Photos Joan Marcus
by Julia Polinsky
Right from the start, Michael James Scott, as The Minstrel, treats the audience
to the opening song (“Welcome to the Renaissance”), a real razzle dazzle, over
the top, you-can’t-touch-this Broadway song and dance. In doublet and
pantaloons. The curtain rises; the ensemble joins in; farthingales sway and
knee boots tap as dancers welcome you to the Renaissance. Indeed. Welcome to Something
Rotten, which delivers the Three S’s of a great musical – Stars, Story, and
Songs -- and adds in Silliness, its own special sauce, in spades.
ichael James Scott as the Minstrel & the
The wonderful Brian d’Arcy James shines as the stolid, not very bright,
tin-eared and talentless Nick Bottom. James sings well, dances competently, and
makes us care about Nick’s anger, frustration, and hopes, squirm at his
considerable mistakes, rejoice at his redemption.
The splendid Christian Borle, deliciously flamboyant as Shakespeare in Leather,
whether he’s being a rock star poet performing in the park, or wrestling with
his writing (“It’s Hard to Be the Bard,” he sings). He lies, cheats,
plagiarizes, steals, and breaks the mold of all our expectations, with great
style, verve, and humor.
(The dance-off argument between the two of them? Tapping perfectly in time to
the words – famous play quotes - they speak? Well, in a show full of laugh-‘til-you-weep
moments, definitely a highlight.)
John Cariani’s Nigel, the geeky, fragile, talented writer brother, could break
your heart with his belief in love, poetry, and being true to yourself. Cariani
does an excellent job of making Nigel adorable.
Brad Oscar as Nostradamus & Brian d'Arcy
James as Nick Bottom
The nut job Nostradamus, beautifully done by Brad Oscar, and Shylock, the
Really Nice Jew, an over the top character from Gerry Vichi, round out the
stellar cast of men. But how about the ladies?
Brooks Ashmanskas as Brother Jeremiah &
Kate Reinders as Portia
Heidi Blickenstaff plays Bea, Nick Bottom’s wife, with lovely warmth and a
golden voice. Kate Reinders makes Portia the Puritan something special: a cross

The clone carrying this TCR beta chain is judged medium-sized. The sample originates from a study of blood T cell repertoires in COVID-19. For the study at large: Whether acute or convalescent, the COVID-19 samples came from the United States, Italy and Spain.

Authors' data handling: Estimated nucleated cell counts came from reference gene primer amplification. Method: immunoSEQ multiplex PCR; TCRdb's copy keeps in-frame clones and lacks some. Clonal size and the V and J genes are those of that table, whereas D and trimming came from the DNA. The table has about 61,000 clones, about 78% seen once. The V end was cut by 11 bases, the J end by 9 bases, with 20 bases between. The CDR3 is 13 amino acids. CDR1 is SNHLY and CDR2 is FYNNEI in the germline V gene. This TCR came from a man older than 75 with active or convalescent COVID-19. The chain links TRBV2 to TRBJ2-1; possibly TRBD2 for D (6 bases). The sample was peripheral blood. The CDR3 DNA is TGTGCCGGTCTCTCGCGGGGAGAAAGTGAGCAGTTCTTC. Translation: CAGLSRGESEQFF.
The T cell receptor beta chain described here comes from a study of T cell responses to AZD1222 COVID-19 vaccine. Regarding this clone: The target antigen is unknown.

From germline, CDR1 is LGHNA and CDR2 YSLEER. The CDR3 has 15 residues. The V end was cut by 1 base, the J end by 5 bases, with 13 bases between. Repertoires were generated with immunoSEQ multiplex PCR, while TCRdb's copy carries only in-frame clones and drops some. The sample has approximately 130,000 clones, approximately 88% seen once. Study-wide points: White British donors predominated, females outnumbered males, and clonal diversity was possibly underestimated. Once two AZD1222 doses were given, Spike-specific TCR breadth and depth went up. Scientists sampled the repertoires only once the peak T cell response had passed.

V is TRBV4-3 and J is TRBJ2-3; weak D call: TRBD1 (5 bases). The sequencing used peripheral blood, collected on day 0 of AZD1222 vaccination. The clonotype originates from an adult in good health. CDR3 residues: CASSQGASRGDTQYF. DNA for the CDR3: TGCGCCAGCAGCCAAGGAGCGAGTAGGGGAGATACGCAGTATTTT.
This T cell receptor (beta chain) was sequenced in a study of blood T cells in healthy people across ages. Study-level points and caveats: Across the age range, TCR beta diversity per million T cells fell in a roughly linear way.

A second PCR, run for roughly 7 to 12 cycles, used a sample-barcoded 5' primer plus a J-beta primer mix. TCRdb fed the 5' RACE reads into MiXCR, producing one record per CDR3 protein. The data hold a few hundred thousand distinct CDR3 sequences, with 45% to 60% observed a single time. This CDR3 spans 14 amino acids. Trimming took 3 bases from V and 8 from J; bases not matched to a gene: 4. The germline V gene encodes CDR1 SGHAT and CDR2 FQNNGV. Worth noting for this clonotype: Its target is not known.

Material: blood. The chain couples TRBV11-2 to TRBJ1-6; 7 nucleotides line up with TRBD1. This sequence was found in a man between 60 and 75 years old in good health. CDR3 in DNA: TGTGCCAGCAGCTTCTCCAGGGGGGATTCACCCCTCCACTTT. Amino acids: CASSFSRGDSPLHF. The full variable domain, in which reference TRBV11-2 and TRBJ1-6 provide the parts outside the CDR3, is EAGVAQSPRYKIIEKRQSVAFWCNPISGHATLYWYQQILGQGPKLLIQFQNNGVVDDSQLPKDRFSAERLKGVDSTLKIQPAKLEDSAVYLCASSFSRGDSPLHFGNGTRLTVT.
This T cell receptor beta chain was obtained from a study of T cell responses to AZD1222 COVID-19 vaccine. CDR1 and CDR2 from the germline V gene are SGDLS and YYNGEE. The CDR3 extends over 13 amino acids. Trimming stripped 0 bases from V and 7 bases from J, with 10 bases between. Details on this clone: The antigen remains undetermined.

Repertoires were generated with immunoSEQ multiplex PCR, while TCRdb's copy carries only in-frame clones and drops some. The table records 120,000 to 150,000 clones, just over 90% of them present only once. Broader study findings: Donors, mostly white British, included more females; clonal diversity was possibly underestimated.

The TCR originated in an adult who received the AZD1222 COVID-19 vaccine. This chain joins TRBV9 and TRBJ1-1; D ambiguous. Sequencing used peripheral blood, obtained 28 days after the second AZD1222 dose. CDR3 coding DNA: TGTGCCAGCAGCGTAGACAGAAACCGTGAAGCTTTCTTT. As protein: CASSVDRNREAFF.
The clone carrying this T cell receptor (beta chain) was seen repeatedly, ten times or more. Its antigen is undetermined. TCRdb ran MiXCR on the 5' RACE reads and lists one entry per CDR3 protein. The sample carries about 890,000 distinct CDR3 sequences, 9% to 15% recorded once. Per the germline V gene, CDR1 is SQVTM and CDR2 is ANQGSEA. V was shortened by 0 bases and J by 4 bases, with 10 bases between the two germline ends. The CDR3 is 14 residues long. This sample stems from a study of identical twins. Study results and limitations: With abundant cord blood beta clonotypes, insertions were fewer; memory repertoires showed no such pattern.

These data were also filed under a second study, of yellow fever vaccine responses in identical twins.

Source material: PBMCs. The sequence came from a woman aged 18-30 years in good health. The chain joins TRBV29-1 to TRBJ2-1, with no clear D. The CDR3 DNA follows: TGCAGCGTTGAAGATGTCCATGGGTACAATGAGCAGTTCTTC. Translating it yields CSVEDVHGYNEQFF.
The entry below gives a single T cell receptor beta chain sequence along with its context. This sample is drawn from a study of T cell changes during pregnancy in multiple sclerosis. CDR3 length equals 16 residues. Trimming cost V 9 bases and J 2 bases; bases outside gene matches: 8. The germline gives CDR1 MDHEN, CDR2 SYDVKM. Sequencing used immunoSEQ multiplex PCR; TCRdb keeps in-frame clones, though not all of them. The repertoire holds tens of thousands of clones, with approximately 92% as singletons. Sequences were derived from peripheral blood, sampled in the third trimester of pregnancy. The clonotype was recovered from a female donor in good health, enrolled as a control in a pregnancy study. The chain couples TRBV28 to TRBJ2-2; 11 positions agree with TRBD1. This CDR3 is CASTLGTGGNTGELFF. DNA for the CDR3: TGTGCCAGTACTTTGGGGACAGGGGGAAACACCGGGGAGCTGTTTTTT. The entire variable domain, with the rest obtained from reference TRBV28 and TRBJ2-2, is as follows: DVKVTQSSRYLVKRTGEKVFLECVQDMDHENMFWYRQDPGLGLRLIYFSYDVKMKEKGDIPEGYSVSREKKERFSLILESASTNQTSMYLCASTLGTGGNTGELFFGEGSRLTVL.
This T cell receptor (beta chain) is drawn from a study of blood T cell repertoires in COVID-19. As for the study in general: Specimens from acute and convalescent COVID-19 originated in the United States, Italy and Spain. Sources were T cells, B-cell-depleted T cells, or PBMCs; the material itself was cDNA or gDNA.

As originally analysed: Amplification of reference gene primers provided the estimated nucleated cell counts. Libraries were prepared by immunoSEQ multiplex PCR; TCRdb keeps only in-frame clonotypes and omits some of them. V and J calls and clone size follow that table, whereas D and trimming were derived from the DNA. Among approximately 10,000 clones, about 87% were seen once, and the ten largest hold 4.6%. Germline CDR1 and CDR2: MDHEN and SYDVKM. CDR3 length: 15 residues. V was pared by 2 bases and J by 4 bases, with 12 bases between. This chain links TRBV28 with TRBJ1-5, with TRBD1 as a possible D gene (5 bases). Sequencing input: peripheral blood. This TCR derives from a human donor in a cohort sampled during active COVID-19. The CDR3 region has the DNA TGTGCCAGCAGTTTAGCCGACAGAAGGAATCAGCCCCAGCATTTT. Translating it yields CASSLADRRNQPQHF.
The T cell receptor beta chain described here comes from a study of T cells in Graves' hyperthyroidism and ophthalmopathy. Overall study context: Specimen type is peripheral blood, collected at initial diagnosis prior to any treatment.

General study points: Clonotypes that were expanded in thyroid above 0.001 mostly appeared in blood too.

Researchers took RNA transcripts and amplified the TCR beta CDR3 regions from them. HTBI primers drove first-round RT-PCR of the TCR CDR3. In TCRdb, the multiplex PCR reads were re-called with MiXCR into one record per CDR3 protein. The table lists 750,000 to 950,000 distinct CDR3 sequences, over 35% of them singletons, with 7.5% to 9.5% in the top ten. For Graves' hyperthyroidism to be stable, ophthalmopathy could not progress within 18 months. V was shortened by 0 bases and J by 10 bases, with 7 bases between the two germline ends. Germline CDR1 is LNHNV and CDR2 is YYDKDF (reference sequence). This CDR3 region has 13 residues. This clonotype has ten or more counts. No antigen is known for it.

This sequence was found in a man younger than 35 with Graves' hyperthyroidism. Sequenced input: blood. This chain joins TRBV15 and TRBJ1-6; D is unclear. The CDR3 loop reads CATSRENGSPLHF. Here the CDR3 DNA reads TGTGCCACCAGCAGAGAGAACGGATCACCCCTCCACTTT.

between a total fangirl and a woman who sees tender truth, and sings of it
John Cariani as Nigel Bottom & Brian d'Arcy James as Nick Bottom
Nick and Nigel Bottom, and their third-rate theater company in Elizabethan
London, are about to lose their patron and his support. Shakespeare, The Bard,
has already used the idea for their upcoming show. Nick, the impresario
brother, has one day to come up with a new project. Broke and desperate, Nick
steals his wife’s savings, and goes to a soothsayer for a vision of the future:
what will be the next big thing in theater be?
The answer: Musicals. (hilarious production number, “A Musical”) It takes some
convincing, but Nick decides his troupe will do a musical as their next play.
He makes a very poor choice of subject matter, (insert even more hilarious
production number, “The Black Death”), loses his patron, and goes back to
Nostradamus for more predictions—but this time, Nick wants to know what will be
Shakespeare’s greatest hit, so he can scoop it. Nostradamus obliges. Sort of.
Nick sings his anthem: “Bottom’s Gonna Be on Top,” and all else flows from
Yes, there’s a star-crossed love story. Yes, there’s a dastardly bad guy, who
wants to shut the theater down. Yes, there’s family pressure; yes, there’s an
encounter with the law; yes, yes, yes, everything you want is here. It’s a
musical comedy; you can be pretty sure there will be a happy ending. In this
case, people are true to themselves, accept what happens next, and crack eggs
to make an omelet.
It’s been a while since a new musical had memorable, hummable, spanking new
songs. The awe inspiring creative team of Karey and Wayne Kirkpatrick has
written tuneful, melodic silliness with zest, worked hard for some rhymes,
ended up with some groaners, made the audience laugh. Memorable tunes that get
stuck in your head? Huge win.
John O’Farrell’s book works so well, there are no holes to poke, no “if only.”
Littered with references to Shakespeare’s sonnets and plays, O’Farrell also
quote-bombs from musicals by the dozen, so between the musical references and
the Shakespeare in-jokes, you’ll hear something to delight you.
Huge kudos to Gregg Barnes, the costume designer, who had to take these damn
strange and awkward clothes and make them Broadway-worthy.
Scenic design, by Scott Pask, seamlessly moves the action from theater to
Soothsayer’s Alley to home to theater to courtroom to… no, that would be giving
Lighting by Jeff Croiter is excellent, as is Milagros Medina-Cerdeira’s
inspired makeup design. Peter Hylenski designed the best I’ve encountered in
Above all, this: to the director and choreographer Casey Nicholaw: mega, mega
congrats for making the show seem like it was effortless. Something Rotten
feels like a group of friends got together and just had fun, and along the way,
came up with a first rate evening of glorious silliness. In a musical about how
hard it is to write and produce for the theater, Nicholaw never lets the work
The payoff for all this inspired lunacy, this theatrical excellence, these
outstanding song-and-dance numbers? Underpinning all the surface action, Something
Rotten has more to offer than inspired musical comedy. It beats the drum of
authenticity, in incident after incident, subplot after subplot. Shylock, the
Really Nice Jew; Bea, Nick’s super-competent wife; Nigel and his beloved
Portia; and especially Nick and Shakespeare: all these characters find out that
it is important to thine own self be true, and thereby hangs a tale. Something
Rotten? Nay; ‘tis something glorious.
St. James Theatre,
246 W. 44th St., New York, between Broadway and 8th Avenue
Box office hours: Mon-Sat, 10am-8pm, Sun, Noon-6pm
Tickets at telecharge.com or 212-239-6200